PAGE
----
In its extensive coverage of Israel's targeted killing of Sheikh Ahmed Yassin, founder and supreme leader of Hamas, the San Francisco Chronicle included an op-ed by Arab propagandist Mazin Qumsiyeh. The column distorted Israeli history in several ways. (The same day, the paper ran its own similarly themed editorial, yet no opinion piece appeared carrying exclusively Israeli views of the Yassin killing.)
Just like the U.N.'s 2001 Durban Conference Against Racism itself became a racist anti-Israel hate fest, the U.N.'s media seminar this week supposedly promoting sober, factual journalism about the conflict turned into platform for anti-Israel distortions and incitement.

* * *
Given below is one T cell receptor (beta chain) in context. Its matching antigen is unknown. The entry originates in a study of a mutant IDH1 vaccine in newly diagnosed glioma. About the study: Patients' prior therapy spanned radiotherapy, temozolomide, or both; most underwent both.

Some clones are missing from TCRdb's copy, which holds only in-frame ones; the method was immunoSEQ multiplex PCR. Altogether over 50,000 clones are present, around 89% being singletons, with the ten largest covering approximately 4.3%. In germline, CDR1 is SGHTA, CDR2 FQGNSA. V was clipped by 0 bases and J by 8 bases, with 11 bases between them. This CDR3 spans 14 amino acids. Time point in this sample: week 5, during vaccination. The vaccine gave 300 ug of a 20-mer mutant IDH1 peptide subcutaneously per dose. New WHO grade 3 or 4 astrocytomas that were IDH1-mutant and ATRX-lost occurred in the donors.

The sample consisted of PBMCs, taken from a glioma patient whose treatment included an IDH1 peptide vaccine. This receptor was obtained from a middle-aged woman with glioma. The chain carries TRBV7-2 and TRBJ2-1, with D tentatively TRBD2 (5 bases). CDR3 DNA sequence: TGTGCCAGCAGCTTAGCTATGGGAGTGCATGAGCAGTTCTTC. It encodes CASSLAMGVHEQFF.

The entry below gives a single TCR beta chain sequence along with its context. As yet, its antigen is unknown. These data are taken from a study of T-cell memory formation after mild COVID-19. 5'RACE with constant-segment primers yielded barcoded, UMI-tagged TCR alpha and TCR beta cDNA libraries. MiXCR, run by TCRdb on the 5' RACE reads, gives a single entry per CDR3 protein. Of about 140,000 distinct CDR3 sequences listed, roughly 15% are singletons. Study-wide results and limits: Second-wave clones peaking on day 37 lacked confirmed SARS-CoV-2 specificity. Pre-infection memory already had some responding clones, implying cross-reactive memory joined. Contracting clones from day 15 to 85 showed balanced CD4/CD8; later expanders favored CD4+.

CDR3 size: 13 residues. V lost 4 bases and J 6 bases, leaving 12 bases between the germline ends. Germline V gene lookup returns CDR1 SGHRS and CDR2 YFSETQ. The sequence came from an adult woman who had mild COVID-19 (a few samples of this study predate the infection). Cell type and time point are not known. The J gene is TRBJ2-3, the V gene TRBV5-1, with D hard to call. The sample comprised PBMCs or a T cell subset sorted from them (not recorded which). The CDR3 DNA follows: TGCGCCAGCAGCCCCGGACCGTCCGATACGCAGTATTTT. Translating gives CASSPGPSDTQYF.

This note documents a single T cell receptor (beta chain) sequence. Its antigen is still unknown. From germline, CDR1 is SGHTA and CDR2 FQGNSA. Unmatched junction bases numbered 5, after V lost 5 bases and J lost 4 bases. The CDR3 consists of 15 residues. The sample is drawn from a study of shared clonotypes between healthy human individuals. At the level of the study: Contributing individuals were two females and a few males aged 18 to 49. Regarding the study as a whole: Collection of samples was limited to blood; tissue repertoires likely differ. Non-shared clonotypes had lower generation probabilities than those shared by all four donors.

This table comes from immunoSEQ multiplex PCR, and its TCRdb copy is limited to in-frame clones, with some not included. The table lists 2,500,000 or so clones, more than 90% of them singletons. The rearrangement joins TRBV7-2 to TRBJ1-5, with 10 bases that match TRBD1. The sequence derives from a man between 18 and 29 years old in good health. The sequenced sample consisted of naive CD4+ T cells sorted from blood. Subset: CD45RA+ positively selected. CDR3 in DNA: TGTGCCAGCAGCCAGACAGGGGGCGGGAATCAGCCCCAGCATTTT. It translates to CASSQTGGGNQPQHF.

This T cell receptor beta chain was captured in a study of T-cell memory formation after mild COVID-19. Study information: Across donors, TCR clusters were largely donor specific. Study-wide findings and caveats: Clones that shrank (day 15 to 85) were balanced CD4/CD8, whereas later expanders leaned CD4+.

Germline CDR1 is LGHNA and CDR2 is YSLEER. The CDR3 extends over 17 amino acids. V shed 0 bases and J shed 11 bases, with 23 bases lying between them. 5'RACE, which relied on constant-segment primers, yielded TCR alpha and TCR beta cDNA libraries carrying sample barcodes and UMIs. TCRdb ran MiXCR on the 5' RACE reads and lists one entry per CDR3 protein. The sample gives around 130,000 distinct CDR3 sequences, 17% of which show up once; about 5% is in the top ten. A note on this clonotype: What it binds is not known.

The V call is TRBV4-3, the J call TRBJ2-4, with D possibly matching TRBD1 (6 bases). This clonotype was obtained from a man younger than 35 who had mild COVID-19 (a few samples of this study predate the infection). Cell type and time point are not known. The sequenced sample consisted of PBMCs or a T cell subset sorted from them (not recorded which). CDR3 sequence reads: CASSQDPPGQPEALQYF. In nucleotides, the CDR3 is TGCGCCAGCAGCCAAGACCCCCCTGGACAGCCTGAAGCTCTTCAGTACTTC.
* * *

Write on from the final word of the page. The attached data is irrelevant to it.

Shortly after a particularly virulent interview calling for the killing of some settlers, the professor spent a semester at Columbia University.
As a result of mounting worldwide criticism and perhaps in light of the upcoming renewal of the corporation’s royal charter in 2006 — BBC executives have taken a step to address complaints about Middle East coverage. Richard Sambrook, BBC’s director of news, and Mark Byford, head of the World Service division, have appointed former BBC journalist Malcolm Balen as "senior editorial advisor" to monitor the news service’s Middle East reporting. Eventually, this may improve the accuracy and balance in news about the Israeli-Palestinian conflict.
Orlando Sentinel columnist Charley Reese, whose voluminous anti-Israel portfolio includes frequent severe distortions of fact, is at it again. In his column entitled "Racism, Bigotry Bad for All" he grossly misrepresents the current dangerous situation facing Christian Arabs in the Palestinian areas...